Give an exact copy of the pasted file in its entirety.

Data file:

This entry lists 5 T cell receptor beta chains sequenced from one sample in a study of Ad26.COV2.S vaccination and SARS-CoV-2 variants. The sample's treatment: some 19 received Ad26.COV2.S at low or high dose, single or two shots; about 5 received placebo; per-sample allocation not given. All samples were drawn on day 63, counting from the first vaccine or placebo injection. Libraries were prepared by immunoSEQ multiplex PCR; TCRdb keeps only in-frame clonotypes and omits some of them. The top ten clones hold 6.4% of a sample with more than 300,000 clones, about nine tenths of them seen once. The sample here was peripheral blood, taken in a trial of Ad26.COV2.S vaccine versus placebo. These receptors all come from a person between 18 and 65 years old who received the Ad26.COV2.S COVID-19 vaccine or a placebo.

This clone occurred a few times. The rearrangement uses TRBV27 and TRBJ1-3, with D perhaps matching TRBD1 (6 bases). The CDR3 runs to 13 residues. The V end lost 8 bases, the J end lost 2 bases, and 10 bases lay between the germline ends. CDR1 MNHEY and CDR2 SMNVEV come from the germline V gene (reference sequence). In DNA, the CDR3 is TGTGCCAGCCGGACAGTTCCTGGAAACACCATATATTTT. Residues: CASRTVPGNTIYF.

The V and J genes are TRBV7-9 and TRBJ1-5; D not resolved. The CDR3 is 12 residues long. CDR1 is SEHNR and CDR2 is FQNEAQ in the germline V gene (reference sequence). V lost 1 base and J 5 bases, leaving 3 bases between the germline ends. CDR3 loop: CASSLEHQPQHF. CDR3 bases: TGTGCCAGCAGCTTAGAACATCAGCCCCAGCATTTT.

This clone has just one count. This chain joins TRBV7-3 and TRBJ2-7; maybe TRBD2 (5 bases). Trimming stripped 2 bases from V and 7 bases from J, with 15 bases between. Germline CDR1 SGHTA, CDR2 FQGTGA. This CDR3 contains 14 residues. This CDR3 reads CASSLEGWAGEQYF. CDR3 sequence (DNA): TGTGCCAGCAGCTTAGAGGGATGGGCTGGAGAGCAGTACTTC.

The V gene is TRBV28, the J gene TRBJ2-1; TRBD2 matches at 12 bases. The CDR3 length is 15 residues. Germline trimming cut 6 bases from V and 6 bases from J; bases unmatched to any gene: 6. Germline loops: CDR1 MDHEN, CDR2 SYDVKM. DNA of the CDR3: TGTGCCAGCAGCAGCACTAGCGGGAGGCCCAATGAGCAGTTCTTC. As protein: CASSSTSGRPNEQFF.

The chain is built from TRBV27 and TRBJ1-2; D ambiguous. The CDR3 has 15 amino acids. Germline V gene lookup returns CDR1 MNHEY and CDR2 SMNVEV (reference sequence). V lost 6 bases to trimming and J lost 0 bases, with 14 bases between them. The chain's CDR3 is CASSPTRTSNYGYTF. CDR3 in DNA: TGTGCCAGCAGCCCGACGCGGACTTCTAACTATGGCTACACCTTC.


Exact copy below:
This entry lists 5 T cell receptor beta chains sequenced from one sample in a study of Ad26.COV2.S vaccination and SARS-CoV-2 variants. The sample's treatment: some 19 received Ad26.COV2.S at low or high dose, single or two shots; about 5 received placebo; per-sample allocation not given. All samples were drawn on day 63, counting from the first vaccine or placebo injection. Libraries were prepared by immunoSEQ multiplex PCR; TCRdb keeps only in-frame clonotypes and omits some of them. The top ten clones hold 6.4% of a sample with more than 300,000 clones, about nine tenths of them seen once. The sample here was peripheral blood, taken in a trial of Ad26.COV2.S vaccine versus placebo. These receptors all come from a person between 18 and 65 years old who received the Ad26.COV2.S COVID-19 vaccine or a placebo.

This clone occurred a few times. The rearrangement uses TRBV27 and TRBJ1-3, with D perhaps matching TRBD1 (6 bases). The CDR3 runs to 13 residues. The V end lost 8 bases, the J end lost 2 bases, and 10 bases lay between the germline ends. CDR1 MNHEY and CDR2 SMNVEV come from the germline V gene (reference sequence). In DNA, the CDR3 is TGTGCCAGCCGGACAGTTCCTGGAAACACCATATATTTT. Residues: CASRTVPGNTIYF.

The V and J genes are TRBV7-9 and TRBJ1-5; D not resolved. The CDR3 is 12 residues long. CDR1 is SEHNR and CDR2 is FQNEAQ in the germline V gene (reference sequence). V lost 1 base and J 5 bases, leaving 3 bases between the germline ends. CDR3 loop: CASSLEHQPQHF. CDR3 bases: TGTGCCAGCAGCTTAGAACATCAGCCCCAGCATTTT.

This clone has just one count. This chain joins TRBV7-3 and TRBJ2-7; maybe TRBD2 (5 bases). Trimming stripped 2 bases from V and 7 bases from J, with 15 bases between. Germline CDR1 SGHTA, CDR2 FQGTGA. This CDR3 contains 14 residues. This CDR3 reads CASSLEGWAGEQYF. CDR3 sequence (DNA): TGTGCCAGCAGCTTAGAGGGATGGGCTGGAGAGCAGTACTTC.

The V gene is TRBV28, the J gene TRBJ2-1; TRBD2 matches at 12 bases. The CDR3 length is 15 residues. Germline trimming cut 6 bases from V and 6 bases from J; bases unmatched to any gene: 6. Germline loops: CDR1 MDHEN, CDR2 SYDVKM. DNA of the CDR3: TGTGCCAGCAGCAGCACTAGCGGGAGGCCCAATGAGCAGTTCTTC. As protein: CASSSTSGRPNEQFF.

The chain is built from TRBV27 and TRBJ1-2; D ambiguous. The CDR3 has 15 amino acids. Germline V gene lookup returns CDR1 MNHEY and CDR2 SMNVEV (reference sequence). V lost 6 bases to trimming and J lost 0 bases, with 14 bases between them. The chain's CDR3 is CASSPTRTSNYGYTF. CDR3 in DNA: TGTGCCAGCAGCCCGACGCGGACTTCTAACTATGGCTACACCTTC.